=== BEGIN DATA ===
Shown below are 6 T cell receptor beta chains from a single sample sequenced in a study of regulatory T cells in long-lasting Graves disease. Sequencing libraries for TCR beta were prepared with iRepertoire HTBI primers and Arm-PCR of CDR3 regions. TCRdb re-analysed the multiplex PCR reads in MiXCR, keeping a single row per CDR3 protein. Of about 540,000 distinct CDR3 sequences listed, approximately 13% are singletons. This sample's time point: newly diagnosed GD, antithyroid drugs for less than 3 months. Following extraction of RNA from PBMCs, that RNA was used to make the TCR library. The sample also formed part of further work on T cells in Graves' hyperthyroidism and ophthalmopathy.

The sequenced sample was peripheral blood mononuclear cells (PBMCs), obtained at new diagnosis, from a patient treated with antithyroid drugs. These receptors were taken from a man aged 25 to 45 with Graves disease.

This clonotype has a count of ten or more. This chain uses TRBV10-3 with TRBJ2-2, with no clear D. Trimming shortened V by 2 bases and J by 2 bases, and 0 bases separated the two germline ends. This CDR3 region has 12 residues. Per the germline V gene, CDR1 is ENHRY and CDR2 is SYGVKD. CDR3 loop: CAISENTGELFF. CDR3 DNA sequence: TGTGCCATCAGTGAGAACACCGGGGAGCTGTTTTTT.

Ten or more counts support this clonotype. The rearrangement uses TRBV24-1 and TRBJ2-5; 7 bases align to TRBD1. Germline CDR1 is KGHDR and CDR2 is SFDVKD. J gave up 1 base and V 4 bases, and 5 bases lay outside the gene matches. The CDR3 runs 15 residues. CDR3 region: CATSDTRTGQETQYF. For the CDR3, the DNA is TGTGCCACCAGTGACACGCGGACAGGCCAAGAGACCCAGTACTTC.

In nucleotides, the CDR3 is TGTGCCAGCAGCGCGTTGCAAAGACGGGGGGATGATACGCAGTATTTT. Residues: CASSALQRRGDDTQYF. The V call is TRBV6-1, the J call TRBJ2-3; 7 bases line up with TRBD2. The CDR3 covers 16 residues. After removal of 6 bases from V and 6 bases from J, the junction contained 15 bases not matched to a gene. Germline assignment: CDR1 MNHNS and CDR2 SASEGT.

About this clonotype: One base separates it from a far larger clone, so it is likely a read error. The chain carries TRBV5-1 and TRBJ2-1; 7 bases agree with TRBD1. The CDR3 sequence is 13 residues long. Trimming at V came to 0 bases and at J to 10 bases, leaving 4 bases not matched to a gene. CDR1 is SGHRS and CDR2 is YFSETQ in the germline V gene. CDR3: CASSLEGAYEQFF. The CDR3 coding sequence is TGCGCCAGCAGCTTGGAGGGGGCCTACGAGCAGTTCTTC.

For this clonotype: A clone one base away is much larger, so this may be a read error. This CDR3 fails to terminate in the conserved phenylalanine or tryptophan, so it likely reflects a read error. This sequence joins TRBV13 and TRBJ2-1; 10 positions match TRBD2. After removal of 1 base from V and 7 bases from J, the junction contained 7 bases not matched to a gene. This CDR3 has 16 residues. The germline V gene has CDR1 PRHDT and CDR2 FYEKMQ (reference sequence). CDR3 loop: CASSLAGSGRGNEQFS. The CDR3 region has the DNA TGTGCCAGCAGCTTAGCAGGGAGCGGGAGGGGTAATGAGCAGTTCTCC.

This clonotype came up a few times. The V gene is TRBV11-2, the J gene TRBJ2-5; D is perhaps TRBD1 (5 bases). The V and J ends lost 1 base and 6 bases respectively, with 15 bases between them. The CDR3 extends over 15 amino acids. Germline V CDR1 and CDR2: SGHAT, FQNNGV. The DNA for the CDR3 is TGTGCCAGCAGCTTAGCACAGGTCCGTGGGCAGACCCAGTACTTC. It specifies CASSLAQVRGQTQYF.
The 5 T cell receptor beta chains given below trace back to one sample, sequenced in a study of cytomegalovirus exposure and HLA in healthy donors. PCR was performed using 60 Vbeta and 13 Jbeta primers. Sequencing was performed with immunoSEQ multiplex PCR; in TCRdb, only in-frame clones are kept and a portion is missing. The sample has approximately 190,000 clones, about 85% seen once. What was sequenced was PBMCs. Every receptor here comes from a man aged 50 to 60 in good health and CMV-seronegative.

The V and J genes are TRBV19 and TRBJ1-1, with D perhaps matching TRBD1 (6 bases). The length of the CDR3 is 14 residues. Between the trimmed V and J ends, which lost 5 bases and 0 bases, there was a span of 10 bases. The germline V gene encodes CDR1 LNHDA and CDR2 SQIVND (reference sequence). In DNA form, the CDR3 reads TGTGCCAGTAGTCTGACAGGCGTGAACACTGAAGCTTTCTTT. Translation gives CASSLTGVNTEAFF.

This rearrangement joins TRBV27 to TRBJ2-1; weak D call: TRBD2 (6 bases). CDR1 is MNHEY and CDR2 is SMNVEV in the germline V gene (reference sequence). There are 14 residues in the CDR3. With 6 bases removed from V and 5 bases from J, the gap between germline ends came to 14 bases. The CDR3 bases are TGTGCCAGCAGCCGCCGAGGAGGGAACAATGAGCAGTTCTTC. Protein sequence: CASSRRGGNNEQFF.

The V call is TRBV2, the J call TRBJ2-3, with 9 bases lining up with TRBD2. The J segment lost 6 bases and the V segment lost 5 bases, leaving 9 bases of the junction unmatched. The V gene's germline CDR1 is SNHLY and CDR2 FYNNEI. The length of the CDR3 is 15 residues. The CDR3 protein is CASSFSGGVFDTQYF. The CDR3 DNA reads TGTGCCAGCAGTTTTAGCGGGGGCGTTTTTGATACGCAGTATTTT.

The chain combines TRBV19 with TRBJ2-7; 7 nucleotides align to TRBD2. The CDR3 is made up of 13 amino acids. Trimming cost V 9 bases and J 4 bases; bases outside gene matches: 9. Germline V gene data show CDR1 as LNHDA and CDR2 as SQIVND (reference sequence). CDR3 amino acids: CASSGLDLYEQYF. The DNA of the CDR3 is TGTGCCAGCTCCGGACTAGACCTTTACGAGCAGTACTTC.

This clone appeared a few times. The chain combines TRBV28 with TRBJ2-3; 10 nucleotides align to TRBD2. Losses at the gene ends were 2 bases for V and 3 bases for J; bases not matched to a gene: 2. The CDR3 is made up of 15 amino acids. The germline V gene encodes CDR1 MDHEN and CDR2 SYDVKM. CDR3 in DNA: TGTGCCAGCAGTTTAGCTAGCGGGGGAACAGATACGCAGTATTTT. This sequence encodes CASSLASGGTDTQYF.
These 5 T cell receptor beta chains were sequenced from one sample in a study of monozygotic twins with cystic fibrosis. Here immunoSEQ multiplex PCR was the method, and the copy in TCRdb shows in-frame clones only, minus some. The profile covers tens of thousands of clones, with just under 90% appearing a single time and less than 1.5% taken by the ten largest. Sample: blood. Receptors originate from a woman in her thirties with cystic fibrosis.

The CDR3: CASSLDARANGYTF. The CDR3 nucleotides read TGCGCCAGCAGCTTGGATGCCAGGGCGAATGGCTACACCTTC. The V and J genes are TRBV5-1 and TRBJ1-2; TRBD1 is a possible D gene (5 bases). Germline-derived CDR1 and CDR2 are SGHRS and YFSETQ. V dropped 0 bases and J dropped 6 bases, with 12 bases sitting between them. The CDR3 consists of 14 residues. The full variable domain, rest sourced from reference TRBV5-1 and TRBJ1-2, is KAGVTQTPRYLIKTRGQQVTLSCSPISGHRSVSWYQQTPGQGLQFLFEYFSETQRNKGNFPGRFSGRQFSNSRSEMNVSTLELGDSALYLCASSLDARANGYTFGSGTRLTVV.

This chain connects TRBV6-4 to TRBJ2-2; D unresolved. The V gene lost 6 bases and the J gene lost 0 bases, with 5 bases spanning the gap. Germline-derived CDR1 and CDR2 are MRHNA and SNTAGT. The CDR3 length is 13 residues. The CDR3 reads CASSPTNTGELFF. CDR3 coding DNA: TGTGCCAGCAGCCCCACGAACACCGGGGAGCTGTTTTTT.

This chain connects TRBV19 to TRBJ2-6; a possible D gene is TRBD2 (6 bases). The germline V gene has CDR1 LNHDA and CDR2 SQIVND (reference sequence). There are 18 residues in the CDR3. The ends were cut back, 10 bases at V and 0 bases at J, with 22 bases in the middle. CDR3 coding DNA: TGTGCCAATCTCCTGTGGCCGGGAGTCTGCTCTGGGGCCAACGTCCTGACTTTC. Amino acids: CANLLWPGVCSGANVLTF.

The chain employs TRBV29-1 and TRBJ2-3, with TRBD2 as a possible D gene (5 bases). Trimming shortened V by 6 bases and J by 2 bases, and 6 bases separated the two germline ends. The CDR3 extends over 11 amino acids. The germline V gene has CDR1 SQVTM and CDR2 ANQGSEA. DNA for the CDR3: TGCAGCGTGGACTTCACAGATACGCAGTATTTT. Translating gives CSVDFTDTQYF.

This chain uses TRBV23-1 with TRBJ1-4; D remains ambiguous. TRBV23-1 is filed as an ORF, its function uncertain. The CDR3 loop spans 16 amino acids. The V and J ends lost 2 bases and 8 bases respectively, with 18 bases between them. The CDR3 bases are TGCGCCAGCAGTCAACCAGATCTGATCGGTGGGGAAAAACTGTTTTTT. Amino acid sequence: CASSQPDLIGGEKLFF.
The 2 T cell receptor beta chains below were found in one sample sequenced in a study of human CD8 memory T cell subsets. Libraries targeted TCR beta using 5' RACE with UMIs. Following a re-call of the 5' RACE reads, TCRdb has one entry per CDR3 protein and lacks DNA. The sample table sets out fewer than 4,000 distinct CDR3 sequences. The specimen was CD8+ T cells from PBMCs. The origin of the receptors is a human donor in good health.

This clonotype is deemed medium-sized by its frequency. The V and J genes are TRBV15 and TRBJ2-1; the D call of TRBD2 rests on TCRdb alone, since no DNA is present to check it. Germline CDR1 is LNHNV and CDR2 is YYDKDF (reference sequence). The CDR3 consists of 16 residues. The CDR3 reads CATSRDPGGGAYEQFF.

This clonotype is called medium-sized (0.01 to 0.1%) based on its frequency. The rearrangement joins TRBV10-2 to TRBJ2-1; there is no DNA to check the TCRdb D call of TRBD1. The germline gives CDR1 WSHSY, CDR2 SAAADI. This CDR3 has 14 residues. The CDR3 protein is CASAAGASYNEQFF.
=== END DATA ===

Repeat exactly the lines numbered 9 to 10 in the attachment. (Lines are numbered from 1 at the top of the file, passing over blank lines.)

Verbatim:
The 5 T cell receptor beta chains given below trace back to one sample, sequenced in a study of cytomegalovirus exposure and HLA in healthy donors. PCR was performed using 60 Vbeta and 13 Jbeta primers. Sequencing was performed with immunoSEQ multiplex PCR; in TCRdb, only in-frame clones are kept and a portion is missing. The sample has approximately 190,000 clones, about 85% seen once. What was sequenced was PBMCs. Every receptor here comes from a man aged 50 to 60 in good health and CMV-seronegative.

The V and J genes are TRBV19 and TRBJ1-1, with D perhaps matching TRBD1 (6 bases). The length of the CDR3 is 14 residues. Between the trimmed V and J ends, which lost 5 bases and 0 bases, there was a span of 10 bases. The germline V gene encodes CDR1 LNHDA and CDR2 SQIVND (reference sequence). In DNA form, the CDR3 reads TGTGCCAGTAGTCTGACAGGCGTGAACACTGAAGCTTTCTTT. Translation gives CASSLTGVNTEAFF.